The country does not have the time needed to purge its anti-corruption machinery of those loyal to the NDR. The state will fail long before that noble objective can be achieved. Consider how long it took to relieve the criminal justice administration of the services of Nomgcobo Jiba and Lawrence Mwrebi; look how hard those promoted in the last days of the Zuma administration are clinging to their new positions.

The new leaders of the NPA and the Hawks have frankly and publicly acknowledged that those they lead do not have the wherewithal to tackle complex corruption cases. There are also currently too few properly qualified persons and insufficient resources in place to be equal to the mammoth task at hand. The investigators with the Scorpions did not join the police and many of the prosecutorial Scorpions also left public service for greener pastures. The NPA stopped recruiting in 2015 and the Hawks have numerous vacancies, dilapidated offices and low morale. They simply don’t turn up to the deliberations of those tasked with preparing the National Anti-Corruption Strategy by March or they dispatch a mute and minor underling to make notes.

A conspectus of the relevant legislation, the findings of the courts and the situation on the ground in the criminal justice administration suggests that the best and quickest way to address rampant corruption, before the malaise it causes “graduates into something terminal” (as the Chief Justice put it in 2014) is to create a new one stop institution that complies, as it should, with the prescripts laid down by the courts and the law both in its operations and in its structure. Its creation could obviate resistance to recruitment of those with the skills so sorely needed.

These aims are best achieved by the establishment of an Integrity Commission as a new Chapter Nine Institution to complement the work and mandates of the Auditor General and the Public Protector.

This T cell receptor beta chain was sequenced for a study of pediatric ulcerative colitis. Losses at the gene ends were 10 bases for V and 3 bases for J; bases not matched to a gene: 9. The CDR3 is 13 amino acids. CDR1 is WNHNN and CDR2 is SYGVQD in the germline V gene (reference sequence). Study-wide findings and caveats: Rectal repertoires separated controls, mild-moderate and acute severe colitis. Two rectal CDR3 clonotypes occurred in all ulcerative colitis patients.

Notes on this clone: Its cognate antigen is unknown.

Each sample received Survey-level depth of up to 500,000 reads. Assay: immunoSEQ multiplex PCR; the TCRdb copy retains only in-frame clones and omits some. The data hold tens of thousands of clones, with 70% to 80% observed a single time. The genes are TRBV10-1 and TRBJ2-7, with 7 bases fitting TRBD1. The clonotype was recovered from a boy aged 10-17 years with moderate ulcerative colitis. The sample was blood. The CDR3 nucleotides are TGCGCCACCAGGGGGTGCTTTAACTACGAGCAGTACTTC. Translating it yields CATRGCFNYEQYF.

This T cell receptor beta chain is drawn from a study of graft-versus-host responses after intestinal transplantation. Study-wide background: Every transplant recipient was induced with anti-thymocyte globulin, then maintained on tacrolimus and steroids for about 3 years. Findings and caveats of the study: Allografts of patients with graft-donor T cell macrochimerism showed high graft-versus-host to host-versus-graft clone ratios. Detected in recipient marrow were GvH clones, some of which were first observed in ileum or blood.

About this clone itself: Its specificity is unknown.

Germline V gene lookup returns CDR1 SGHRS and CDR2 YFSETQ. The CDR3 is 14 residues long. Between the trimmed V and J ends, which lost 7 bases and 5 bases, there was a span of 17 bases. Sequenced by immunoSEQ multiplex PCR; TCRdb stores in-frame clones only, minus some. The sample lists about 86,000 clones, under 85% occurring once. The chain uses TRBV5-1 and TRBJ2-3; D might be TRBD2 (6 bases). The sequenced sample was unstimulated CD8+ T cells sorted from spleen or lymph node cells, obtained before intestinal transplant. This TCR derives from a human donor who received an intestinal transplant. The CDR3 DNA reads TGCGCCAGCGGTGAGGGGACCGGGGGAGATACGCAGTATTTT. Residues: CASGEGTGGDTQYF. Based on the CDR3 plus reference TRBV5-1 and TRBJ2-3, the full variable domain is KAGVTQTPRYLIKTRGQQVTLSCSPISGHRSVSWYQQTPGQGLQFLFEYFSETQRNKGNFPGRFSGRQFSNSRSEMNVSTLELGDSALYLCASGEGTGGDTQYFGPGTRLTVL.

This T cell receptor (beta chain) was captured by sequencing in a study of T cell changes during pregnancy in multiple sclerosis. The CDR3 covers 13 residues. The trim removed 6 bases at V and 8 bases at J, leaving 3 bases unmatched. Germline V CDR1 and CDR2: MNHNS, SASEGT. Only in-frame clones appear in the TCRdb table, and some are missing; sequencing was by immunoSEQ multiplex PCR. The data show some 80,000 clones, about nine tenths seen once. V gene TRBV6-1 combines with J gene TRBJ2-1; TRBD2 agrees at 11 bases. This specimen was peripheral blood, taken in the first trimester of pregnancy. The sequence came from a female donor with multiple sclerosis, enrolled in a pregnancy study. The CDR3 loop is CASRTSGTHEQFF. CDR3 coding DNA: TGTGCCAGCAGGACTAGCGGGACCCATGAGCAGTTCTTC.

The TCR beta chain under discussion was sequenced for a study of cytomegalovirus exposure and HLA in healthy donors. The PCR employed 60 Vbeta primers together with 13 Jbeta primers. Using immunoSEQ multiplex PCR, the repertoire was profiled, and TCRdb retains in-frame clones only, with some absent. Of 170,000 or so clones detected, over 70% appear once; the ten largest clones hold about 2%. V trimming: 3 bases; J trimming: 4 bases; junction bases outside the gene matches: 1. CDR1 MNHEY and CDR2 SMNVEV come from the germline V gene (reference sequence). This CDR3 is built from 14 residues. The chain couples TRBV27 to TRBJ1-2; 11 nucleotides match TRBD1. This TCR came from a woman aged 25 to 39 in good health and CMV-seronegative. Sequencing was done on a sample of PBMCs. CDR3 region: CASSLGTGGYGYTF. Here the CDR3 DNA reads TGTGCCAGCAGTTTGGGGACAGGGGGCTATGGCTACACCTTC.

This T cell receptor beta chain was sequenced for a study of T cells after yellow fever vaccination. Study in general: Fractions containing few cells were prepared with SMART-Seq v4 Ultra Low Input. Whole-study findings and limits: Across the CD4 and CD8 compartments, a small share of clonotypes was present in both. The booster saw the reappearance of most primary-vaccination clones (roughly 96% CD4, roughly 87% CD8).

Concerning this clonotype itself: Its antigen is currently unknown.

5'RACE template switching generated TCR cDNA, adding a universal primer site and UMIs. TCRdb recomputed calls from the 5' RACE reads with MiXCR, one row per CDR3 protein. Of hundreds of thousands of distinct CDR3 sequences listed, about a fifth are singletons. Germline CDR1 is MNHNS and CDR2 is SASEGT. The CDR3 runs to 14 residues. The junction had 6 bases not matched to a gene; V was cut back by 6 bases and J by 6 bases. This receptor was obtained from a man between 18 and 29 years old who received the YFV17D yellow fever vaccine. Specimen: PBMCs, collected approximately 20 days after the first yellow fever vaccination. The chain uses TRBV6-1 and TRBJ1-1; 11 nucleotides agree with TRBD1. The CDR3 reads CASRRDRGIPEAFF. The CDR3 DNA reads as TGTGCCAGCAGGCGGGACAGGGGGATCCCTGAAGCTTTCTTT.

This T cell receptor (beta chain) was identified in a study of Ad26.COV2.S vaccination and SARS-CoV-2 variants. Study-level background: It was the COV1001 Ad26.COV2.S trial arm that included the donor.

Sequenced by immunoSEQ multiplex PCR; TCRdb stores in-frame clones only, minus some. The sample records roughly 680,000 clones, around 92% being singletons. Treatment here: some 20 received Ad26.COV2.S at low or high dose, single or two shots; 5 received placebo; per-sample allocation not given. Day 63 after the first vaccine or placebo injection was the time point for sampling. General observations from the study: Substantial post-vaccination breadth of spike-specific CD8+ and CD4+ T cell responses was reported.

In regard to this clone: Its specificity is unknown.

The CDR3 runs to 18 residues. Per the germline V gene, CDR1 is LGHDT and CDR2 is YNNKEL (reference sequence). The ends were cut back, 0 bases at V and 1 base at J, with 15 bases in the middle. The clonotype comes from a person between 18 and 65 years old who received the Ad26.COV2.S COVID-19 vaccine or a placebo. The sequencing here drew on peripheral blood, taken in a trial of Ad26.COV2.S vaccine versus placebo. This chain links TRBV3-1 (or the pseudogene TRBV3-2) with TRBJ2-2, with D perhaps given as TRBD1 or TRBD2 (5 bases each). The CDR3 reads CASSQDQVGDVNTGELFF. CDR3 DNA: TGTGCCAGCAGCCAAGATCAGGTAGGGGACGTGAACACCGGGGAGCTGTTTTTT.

If the political will to take this simple step cannot be generated, the only remaining option for those who are not prepared idly to watch the completing of the ANC led State Capture project, is to litigate the non-compliance of the state with the relief ordered in the litigation concerning the anti-corruption machinery of state.

The Constitutional Court could be asked to revisit its majority decision to allow the Hawks to be located in the SAPS and claims can be formulated to insist that the criteria which it has laid down in binding fashion be implemented by the state. Its finding in 2014 that “corruption is rife” has met with a uniformly plea bargained response from the NPA in respect of corruption convictions involving in excess of R5m, which has been reported by the NPA as:


The looting of state owned enterprises and the rape of the public procurement budgets of the state appear to have passed the criminal justice administration by, which is an intolerable situation that requires urgent attention.

Structural and operational reforms to undo the damage wrought by the dissolution of the Scorpions and the partial capture of the criminal justice administration cannot await the outcome and recommendations of the SCC. Its findings of fact bind no one and its recommendations cannot be enforced against the government. The envisaged report of the SCC is more than a year away. That amount of time is not available to the country, according to “Professor” Balthazar, if it is to be saved from the ravages of the corrupt.

Since March 2019, the president has been “mulling over” the idea of an Integrity Commission under Chapter Nine, after it was put to him by the IFP at question time in parliament that creating one is the solution to the problem.

The state of the nation address next month would be a good occasion for him to announce the outcome of his mulling. If a positive announcement is not made, the members of the “I’m staying” movement (and others who seek peace, progress and prosperity) would do well to crowd-fund the litigation necessary to save the country from the ravages of capture. In the meantime pressure to abandon the NDR and to bring about the structural reforms necessary to restore the criminal justice administration to effectiveness and efficiency must be relentless. The future of the country as a constitutional democracy is at stake.

  • Paul Hoffman is a director of Accountability Now.